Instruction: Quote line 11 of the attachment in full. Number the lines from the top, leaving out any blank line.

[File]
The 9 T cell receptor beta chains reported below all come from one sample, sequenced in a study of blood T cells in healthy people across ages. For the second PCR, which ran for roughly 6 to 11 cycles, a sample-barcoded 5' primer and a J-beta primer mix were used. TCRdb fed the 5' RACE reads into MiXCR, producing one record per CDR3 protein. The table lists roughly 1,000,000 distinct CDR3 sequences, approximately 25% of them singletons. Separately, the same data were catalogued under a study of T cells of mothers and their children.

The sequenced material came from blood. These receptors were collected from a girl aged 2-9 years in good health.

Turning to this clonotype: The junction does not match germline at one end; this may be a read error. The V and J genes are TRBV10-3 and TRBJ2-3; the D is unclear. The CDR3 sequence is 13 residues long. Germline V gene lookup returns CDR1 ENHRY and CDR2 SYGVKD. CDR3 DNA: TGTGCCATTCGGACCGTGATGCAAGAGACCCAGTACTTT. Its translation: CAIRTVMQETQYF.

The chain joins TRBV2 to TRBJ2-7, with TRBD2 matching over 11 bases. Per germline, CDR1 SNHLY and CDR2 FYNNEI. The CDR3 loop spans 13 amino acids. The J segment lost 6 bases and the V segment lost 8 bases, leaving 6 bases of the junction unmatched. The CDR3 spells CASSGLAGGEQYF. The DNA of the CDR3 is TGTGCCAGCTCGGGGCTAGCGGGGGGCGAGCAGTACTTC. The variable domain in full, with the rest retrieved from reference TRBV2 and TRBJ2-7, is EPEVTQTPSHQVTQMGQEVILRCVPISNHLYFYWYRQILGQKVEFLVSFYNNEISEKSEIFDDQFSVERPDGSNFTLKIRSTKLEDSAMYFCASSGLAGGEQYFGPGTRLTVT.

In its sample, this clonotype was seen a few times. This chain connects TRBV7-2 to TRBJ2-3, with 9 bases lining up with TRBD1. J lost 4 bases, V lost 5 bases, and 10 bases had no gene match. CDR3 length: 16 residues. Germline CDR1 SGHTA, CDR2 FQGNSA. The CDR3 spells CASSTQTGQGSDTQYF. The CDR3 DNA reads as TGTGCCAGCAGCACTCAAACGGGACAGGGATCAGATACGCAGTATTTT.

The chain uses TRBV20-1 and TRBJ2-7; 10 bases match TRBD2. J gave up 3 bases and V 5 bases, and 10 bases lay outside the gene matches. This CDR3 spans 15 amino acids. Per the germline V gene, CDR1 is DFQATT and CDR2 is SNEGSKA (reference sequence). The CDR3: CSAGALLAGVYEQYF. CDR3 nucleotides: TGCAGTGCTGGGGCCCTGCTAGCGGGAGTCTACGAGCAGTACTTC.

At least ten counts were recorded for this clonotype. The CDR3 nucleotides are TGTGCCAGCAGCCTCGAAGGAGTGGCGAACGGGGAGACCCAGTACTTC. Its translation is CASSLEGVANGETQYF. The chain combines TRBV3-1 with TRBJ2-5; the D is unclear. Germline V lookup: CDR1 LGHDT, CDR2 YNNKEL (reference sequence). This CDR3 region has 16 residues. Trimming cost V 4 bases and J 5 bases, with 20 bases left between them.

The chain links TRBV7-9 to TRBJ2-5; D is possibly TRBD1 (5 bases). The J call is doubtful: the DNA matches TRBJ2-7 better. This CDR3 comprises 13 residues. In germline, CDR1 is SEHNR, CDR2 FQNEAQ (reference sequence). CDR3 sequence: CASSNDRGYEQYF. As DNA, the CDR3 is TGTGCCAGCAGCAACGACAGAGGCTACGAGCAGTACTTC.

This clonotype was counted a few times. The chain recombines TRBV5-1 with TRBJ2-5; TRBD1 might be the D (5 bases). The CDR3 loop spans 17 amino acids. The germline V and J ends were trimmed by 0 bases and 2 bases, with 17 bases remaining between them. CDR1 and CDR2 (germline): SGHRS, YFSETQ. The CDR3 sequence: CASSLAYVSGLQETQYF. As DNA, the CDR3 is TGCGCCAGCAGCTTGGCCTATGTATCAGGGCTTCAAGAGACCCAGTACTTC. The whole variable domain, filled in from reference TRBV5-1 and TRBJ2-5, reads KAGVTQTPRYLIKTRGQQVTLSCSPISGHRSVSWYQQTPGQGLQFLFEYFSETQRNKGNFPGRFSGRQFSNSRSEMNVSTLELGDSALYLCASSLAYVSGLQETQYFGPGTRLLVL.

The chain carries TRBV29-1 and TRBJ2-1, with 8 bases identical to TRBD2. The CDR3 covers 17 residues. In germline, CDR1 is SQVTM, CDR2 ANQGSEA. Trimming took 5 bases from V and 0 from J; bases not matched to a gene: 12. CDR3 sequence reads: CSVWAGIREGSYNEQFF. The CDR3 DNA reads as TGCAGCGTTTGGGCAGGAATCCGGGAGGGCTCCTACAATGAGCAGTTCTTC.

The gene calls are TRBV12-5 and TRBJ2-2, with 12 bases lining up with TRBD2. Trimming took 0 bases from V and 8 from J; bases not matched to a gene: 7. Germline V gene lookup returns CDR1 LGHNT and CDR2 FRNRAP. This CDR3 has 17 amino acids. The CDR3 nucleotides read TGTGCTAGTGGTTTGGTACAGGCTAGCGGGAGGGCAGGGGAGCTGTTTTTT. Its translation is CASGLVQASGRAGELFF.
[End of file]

The gene calls are TRBV12-5 and TRBJ2-2, with 12 bases lining up with TRBD2. Trimming took 0 bases from V and 8 from J; bases not matched to a gene: 7. Germline V gene lookup returns CDR1 LGHNT and CDR2 FRNRAP. This CDR3 has 17 amino acids. The CDR3 nucleotides read TGTGCTAGTGGTTTGGTACAGGCTAGCGGGAGGGCAGGGGAGCTGTTTTTT. Its translation is CASGLVQASGRAGELFF.